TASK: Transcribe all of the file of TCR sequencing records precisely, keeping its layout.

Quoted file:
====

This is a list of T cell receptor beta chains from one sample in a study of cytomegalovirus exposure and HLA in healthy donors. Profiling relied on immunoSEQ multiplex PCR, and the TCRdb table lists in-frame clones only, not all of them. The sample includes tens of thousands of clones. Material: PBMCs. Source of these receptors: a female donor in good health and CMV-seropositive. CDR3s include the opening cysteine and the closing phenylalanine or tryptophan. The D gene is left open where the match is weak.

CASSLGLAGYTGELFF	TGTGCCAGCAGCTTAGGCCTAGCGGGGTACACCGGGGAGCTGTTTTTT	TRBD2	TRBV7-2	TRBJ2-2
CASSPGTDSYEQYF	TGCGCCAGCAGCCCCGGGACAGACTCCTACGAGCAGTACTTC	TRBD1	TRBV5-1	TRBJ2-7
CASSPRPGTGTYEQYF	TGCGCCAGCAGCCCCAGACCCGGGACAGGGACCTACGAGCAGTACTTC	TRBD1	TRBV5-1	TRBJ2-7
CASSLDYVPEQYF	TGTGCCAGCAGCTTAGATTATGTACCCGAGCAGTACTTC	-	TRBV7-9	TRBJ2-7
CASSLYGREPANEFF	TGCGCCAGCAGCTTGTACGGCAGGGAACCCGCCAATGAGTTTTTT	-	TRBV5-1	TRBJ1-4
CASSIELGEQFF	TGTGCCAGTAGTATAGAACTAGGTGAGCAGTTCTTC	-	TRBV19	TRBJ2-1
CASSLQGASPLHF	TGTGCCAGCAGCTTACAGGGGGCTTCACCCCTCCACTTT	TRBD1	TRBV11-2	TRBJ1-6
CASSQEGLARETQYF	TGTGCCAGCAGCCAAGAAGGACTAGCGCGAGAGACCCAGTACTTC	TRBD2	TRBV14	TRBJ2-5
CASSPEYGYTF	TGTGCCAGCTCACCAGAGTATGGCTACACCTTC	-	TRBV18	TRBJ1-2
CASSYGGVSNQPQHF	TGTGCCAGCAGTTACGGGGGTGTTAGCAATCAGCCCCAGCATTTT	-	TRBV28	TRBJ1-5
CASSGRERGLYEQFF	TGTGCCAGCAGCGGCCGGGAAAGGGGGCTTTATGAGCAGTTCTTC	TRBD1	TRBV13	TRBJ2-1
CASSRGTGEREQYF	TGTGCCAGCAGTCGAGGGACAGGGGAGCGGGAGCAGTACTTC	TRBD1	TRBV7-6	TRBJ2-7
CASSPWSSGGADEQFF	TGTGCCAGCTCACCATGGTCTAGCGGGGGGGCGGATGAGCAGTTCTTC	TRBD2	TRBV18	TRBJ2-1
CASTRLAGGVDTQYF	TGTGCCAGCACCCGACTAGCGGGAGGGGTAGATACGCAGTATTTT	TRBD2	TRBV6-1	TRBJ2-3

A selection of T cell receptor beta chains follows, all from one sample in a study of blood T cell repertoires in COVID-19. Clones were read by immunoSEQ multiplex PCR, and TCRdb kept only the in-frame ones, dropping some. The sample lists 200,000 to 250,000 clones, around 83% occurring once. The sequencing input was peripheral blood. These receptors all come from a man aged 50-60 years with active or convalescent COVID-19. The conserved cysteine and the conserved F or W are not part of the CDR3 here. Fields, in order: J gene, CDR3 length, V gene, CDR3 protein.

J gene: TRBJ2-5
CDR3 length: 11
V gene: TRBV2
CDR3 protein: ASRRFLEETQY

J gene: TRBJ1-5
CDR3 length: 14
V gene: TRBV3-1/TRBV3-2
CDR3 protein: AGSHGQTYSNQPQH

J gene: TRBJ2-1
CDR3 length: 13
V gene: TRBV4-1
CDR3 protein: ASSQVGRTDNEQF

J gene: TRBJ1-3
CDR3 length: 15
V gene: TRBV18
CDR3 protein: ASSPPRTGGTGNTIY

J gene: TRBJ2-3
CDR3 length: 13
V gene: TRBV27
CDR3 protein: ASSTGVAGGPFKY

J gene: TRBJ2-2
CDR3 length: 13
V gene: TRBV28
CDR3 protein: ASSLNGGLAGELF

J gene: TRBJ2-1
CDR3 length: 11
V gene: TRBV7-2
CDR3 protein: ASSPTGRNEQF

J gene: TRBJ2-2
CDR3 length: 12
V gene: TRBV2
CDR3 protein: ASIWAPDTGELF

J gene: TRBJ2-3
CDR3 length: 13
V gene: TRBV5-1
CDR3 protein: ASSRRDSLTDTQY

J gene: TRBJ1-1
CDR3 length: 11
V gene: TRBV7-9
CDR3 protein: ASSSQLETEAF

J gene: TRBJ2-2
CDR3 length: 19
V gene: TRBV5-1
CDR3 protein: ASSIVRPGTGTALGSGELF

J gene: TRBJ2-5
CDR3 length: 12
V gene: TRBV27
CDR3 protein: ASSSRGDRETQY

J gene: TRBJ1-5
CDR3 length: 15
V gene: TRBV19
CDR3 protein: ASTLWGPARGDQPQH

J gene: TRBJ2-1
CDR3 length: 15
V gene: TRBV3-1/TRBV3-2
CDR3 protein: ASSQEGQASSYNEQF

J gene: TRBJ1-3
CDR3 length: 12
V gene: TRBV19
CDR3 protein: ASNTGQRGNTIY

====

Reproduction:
This is a list of T cell receptor beta chains from one sample in a study of cytomegalovirus exposure and HLA in healthy donors. Profiling relied on immunoSEQ multiplex PCR, and the TCRdb table lists in-frame clones only, not all of them. The sample includes tens of thousands of clones. Material: PBMCs. Source of these receptors: a female donor in good health and CMV-seropositive. CDR3s include the opening cysteine and the closing phenylalanine or tryptophan. The D gene is left open where the match is weak.

CASSLGLAGYTGELFF	TGTGCCAGCAGCTTAGGCCTAGCGGGGTACACCGGGGAGCTGTTTTTT	TRBD2	TRBV7-2	TRBJ2-2
CASSPGTDSYEQYF	TGCGCCAGCAGCCCCGGGACAGACTCCTACGAGCAGTACTTC	TRBD1	TRBV5-1	TRBJ2-7
CASSPRPGTGTYEQYF	TGCGCCAGCAGCCCCAGACCCGGGACAGGGACCTACGAGCAGTACTTC	TRBD1	TRBV5-1	TRBJ2-7
CASSLDYVPEQYF	TGTGCCAGCAGCTTAGATTATGTACCCGAGCAGTACTTC	-	TRBV7-9	TRBJ2-7
CASSLYGREPANEFF	TGCGCCAGCAGCTTGTACGGCAGGGAACCCGCCAATGAGTTTTTT	-	TRBV5-1	TRBJ1-4
CASSIELGEQFF	TGTGCCAGTAGTATAGAACTAGGTGAGCAGTTCTTC	-	TRBV19	TRBJ2-1
CASSLQGASPLHF	TGTGCCAGCAGCTTACAGGGGGCTTCACCCCTCCACTTT	TRBD1	TRBV11-2	TRBJ1-6
CASSQEGLARETQYF	TGTGCCAGCAGCCAAGAAGGACTAGCGCGAGAGACCCAGTACTTC	TRBD2	TRBV14	TRBJ2-5
CASSPEYGYTF	TGTGCCAGCTCACCAGAGTATGGCTACACCTTC	-	TRBV18	TRBJ1-2
CASSYGGVSNQPQHF	TGTGCCAGCAGTTACGGGGGTGTTAGCAATCAGCCCCAGCATTTT	-	TRBV28	TRBJ1-5
CASSGRERGLYEQFF	TGTGCCAGCAGCGGCCGGGAAAGGGGGCTTTATGAGCAGTTCTTC	TRBD1	TRBV13	TRBJ2-1
CASSRGTGEREQYF	TGTGCCAGCAGTCGAGGGACAGGGGAGCGGGAGCAGTACTTC	TRBD1	TRBV7-6	TRBJ2-7
CASSPWSSGGADEQFF	TGTGCCAGCTCACCATGGTCTAGCGGGGGGGCGGATGAGCAGTTCTTC	TRBD2	TRBV18	TRBJ2-1
CASTRLAGGVDTQYF	TGTGCCAGCACCCGACTAGCGGGAGGGGTAGATACGCAGTATTTT	TRBD2	TRBV6-1	TRBJ2-3

A selection of T cell receptor beta chains follows, all from one sample in a study of blood T cell repertoires in COVID-19. Clones were read by immunoSEQ multiplex PCR, and TCRdb kept only the in-frame ones, dropping some. The sample lists 200,000 to 250,000 clones, around 83% occurring once. The sequencing input was peripheral blood. These receptors all come from a man aged 50-60 years with active or convalescent COVID-19. The conserved cysteine and the conserved F or W are not part of the CDR3 here. Fields, in order: J gene, CDR3 length, V gene, CDR3 protein.

J gene: TRBJ2-5
CDR3 length: 11
V gene: TRBV2
CDR3 protein: ASRRFLEETQY

J gene: TRBJ1-5
CDR3 length: 14
V gene: TRBV3-1/TRBV3-2
CDR3 protein: AGSHGQTYSNQPQH

J gene: TRBJ2-1
CDR3 length: 13
V gene: TRBV4-1
CDR3 protein: ASSQVGRTDNEQF

J gene: TRBJ1-3
CDR3 length: 15
V gene: TRBV18
CDR3 protein: ASSPPRTGGTGNTIY

J gene: TRBJ2-3
CDR3 length: 13
V gene: TRBV27
CDR3 protein: ASSTGVAGGPFKY

J gene: TRBJ2-2
CDR3 length: 13
V gene: TRBV28
CDR3 protein: ASSLNGGLAGELF

J gene: TRBJ2-1
CDR3 length: 11
V gene: TRBV7-2
CDR3 protein: ASSPTGRNEQF

J gene: TRBJ2-2
CDR3 length: 12
V gene: TRBV2
CDR3 protein: ASIWAPDTGELF

J gene: TRBJ2-3
CDR3 length: 13
V gene: TRBV5-1
CDR3 protein: ASSRRDSLTDTQY

J gene: TRBJ1-1
CDR3 length: 11
V gene: TRBV7-9
CDR3 protein: ASSSQLETEAF

J gene: TRBJ2-2
CDR3 length: 19
V gene: TRBV5-1
CDR3 protein: ASSIVRPGTGTALGSGELF

J gene: TRBJ2-5
CDR3 length: 12
V gene: TRBV27
CDR3 protein: ASSSRGDRETQY

J gene: TRBJ1-5
CDR3 length: 15
V gene: TRBV19
CDR3 protein: ASTLWGPARGDQPQH

J gene: TRBJ2-1
CDR3 length: 15
V gene: TRBV3-1/TRBV3-2
CDR3 protein: ASSQEGQASSYNEQF

J gene: TRBJ1-3
CDR3 length: 12
V gene: TRBV19
CDR3 protein: ASNTGQRGNTIY